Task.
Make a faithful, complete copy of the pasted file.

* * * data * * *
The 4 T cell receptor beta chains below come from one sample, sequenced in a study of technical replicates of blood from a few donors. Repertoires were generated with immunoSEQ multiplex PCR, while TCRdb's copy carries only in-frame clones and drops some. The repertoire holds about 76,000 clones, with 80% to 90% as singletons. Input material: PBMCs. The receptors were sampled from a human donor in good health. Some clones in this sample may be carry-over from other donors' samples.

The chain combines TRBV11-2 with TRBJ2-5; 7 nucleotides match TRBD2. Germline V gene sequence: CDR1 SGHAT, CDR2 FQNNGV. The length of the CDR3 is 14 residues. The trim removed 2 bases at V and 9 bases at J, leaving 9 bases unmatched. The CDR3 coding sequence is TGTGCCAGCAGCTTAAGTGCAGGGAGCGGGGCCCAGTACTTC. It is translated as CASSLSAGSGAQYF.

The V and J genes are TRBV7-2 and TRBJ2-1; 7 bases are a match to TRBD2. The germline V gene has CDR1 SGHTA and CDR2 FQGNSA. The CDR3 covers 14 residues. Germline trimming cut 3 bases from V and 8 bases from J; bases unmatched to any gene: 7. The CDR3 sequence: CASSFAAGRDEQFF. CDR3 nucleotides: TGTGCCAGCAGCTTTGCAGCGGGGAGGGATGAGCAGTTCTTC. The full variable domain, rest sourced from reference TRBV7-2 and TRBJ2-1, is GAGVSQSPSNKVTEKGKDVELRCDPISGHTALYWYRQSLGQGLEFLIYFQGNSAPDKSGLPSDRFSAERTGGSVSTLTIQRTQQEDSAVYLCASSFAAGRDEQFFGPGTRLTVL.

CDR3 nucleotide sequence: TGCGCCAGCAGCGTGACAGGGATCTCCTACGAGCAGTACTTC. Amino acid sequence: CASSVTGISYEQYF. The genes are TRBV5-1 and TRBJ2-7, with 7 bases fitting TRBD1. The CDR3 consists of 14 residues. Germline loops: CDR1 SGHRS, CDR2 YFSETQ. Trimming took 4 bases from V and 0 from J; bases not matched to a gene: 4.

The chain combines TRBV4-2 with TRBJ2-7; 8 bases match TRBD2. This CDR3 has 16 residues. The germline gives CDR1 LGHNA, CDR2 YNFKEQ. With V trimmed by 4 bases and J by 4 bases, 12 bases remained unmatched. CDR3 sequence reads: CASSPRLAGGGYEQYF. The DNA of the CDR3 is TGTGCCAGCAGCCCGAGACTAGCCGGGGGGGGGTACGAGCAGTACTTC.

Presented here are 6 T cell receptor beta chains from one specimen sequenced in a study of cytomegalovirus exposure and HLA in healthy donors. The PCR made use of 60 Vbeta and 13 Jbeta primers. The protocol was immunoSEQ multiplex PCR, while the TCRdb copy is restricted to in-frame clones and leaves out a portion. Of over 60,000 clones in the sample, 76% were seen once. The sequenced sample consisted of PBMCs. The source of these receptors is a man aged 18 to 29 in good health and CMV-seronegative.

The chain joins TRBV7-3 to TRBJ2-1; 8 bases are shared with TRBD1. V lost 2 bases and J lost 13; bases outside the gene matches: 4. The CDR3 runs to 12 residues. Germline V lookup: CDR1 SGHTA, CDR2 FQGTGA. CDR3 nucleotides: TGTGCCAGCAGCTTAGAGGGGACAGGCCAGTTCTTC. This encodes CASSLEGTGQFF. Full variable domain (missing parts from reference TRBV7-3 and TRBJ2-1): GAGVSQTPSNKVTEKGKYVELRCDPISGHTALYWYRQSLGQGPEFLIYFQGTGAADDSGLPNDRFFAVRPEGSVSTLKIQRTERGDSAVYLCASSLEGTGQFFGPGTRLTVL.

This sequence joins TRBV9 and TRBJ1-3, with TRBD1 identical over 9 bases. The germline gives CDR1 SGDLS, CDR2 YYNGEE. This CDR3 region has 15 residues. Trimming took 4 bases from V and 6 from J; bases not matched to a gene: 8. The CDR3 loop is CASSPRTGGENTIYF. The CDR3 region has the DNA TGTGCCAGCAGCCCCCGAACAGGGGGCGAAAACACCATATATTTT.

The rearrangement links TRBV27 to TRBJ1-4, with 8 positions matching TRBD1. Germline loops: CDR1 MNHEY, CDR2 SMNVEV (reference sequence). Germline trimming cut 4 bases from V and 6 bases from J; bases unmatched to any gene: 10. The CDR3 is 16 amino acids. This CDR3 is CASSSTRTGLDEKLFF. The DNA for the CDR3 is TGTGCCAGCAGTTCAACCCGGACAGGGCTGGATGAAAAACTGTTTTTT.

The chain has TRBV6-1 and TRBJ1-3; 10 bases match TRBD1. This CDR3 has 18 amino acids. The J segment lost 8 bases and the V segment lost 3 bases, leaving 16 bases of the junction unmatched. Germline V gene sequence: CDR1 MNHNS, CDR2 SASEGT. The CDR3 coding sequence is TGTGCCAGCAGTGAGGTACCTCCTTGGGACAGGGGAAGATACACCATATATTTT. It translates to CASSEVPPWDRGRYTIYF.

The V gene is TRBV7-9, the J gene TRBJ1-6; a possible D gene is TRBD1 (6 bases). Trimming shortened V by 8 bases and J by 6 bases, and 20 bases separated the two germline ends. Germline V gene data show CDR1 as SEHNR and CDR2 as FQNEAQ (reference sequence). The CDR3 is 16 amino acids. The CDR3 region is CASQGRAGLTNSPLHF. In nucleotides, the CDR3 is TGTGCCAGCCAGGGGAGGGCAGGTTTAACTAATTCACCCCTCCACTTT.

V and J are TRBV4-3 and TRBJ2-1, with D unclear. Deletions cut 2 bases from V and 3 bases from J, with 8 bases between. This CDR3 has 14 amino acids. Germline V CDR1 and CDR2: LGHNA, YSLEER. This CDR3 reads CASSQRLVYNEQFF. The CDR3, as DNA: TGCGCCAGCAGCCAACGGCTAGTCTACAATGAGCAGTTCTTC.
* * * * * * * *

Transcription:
The 4 T cell receptor beta chains below come from one sample, sequenced in a study of technical replicates of blood from a few donors. Repertoires were generated with immunoSEQ multiplex PCR, while TCRdb's copy carries only in-frame clones and drops some. The repertoire holds about 76,000 clones, with 80% to 90% as singletons. Input material: PBMCs. The receptors were sampled from a human donor in good health. Some clones in this sample may be carry-over from other donors' samples.

The chain combines TRBV11-2 with TRBJ2-5; 7 nucleotides match TRBD2. Germline V gene sequence: CDR1 SGHAT, CDR2 FQNNGV. The length of the CDR3 is 14 residues. The trim removed 2 bases at V and 9 bases at J, leaving 9 bases unmatched. The CDR3 coding sequence is TGTGCCAGCAGCTTAAGTGCAGGGAGCGGGGCCCAGTACTTC. It is translated as CASSLSAGSGAQYF.

The V and J genes are TRBV7-2 and TRBJ2-1; 7 bases are a match to TRBD2. The germline V gene has CDR1 SGHTA and CDR2 FQGNSA. The CDR3 covers 14 residues. Germline trimming cut 3 bases from V and 8 bases from J; bases unmatched to any gene: 7. The CDR3 sequence: CASSFAAGRDEQFF. CDR3 nucleotides: TGTGCCAGCAGCTTTGCAGCGGGGAGGGATGAGCAGTTCTTC. The full variable domain, rest sourced from reference TRBV7-2 and TRBJ2-1, is GAGVSQSPSNKVTEKGKDVELRCDPISGHTALYWYRQSLGQGLEFLIYFQGNSAPDKSGLPSDRFSAERTGGSVSTLTIQRTQQEDSAVYLCASSFAAGRDEQFFGPGTRLTVL.

CDR3 nucleotide sequence: TGCGCCAGCAGCGTGACAGGGATCTCCTACGAGCAGTACTTC. Amino acid sequence: CASSVTGISYEQYF. The genes are TRBV5-1 and TRBJ2-7, with 7 bases fitting TRBD1. The CDR3 consists of 14 residues. Germline loops: CDR1 SGHRS, CDR2 YFSETQ. Trimming took 4 bases from V and 0 from J; bases not matched to a gene: 4.

The chain combines TRBV4-2 with TRBJ2-7; 8 bases match TRBD2. This CDR3 has 16 residues. The germline gives CDR1 LGHNA, CDR2 YNFKEQ. With V trimmed by 4 bases and J by 4 bases, 12 bases remained unmatched. CDR3 sequence reads: CASSPRLAGGGYEQYF. The DNA of the CDR3 is TGTGCCAGCAGCCCGAGACTAGCCGGGGGGGGGTACGAGCAGTACTTC.

Presented here are 6 T cell receptor beta chains from one specimen sequenced in a study of cytomegalovirus exposure and HLA in healthy donors. The PCR made use of 60 Vbeta and 13 Jbeta primers. The protocol was immunoSEQ multiplex PCR, while the TCRdb copy is restricted to in-frame clones and leaves out a portion. Of over 60,000 clones in the sample, 76% were seen once. The sequenced sample consisted of PBMCs. The source of these receptors is a man aged 18 to 29 in good health and CMV-seronegative.

The chain joins TRBV7-3 to TRBJ2-1; 8 bases are shared with TRBD1. V lost 2 bases and J lost 13; bases outside the gene matches: 4. The CDR3 runs to 12 residues. Germline V lookup: CDR1 SGHTA, CDR2 FQGTGA. CDR3 nucleotides: TGTGCCAGCAGCTTAGAGGGGACAGGCCAGTTCTTC. This encodes CASSLEGTGQFF. Full variable domain (missing parts from reference TRBV7-3 and TRBJ2-1): GAGVSQTPSNKVTEKGKYVELRCDPISGHTALYWYRQSLGQGPEFLIYFQGTGAADDSGLPNDRFFAVRPEGSVSTLKIQRTERGDSAVYLCASSLEGTGQFFGPGTRLTVL.

This sequence joins TRBV9 and TRBJ1-3, with TRBD1 identical over 9 bases. The germline gives CDR1 SGDLS, CDR2 YYNGEE. This CDR3 region has 15 residues. Trimming took 4 bases from V and 6 from J; bases not matched to a gene: 8. The CDR3 loop is CASSPRTGGENTIYF. The CDR3 region has the DNA TGTGCCAGCAGCCCCCGAACAGGGGGCGAAAACACCATATATTTT.

The rearrangement links TRBV27 to TRBJ1-4, with 8 positions matching TRBD1. Germline loops: CDR1 MNHEY, CDR2 SMNVEV (reference sequence). Germline trimming cut 4 bases from V and 6 bases from J; bases unmatched to any gene: 10. The CDR3 is 16 amino acids. This CDR3 is CASSSTRTGLDEKLFF. The DNA for the CDR3 is TGTGCCAGCAGTTCAACCCGGACAGGGCTGGATGAAAAACTGTTTTTT.

The chain has TRBV6-1 and TRBJ1-3; 10 bases match TRBD1. This CDR3 has 18 amino acids. The J segment lost 8 bases and the V segment lost 3 bases, leaving 16 bases of the junction unmatched. Germline V gene sequence: CDR1 MNHNS, CDR2 SASEGT. The CDR3 coding sequence is TGTGCCAGCAGTGAGGTACCTCCTTGGGACAGGGGAAGATACACCATATATTTT. It translates to CASSEVPPWDRGRYTIYF.

The V gene is TRBV7-9, the J gene TRBJ1-6; a possible D gene is TRBD1 (6 bases). Trimming shortened V by 8 bases and J by 6 bases, and 20 bases separated the two germline ends. Germline V gene data show CDR1 as SEHNR and CDR2 as FQNEAQ (reference sequence). The CDR3 is 16 amino acids. The CDR3 region is CASQGRAGLTNSPLHF. In nucleotides, the CDR3 is TGTGCCAGCCAGGGGAGGGCAGGTTTAACTAATTCACCCCTCCACTTT.

V and J are TRBV4-3 and TRBJ2-1, with D unclear. Deletions cut 2 bases from V and 3 bases from J, with 8 bases between. This CDR3 has 14 amino acids. Germline V CDR1 and CDR2: LGHNA, YSLEER. This CDR3 reads CASSQRLVYNEQFF. The CDR3, as DNA: TGCGCCAGCAGCCAACGGCTAGTCTACAATGAGCAGTTCTTC.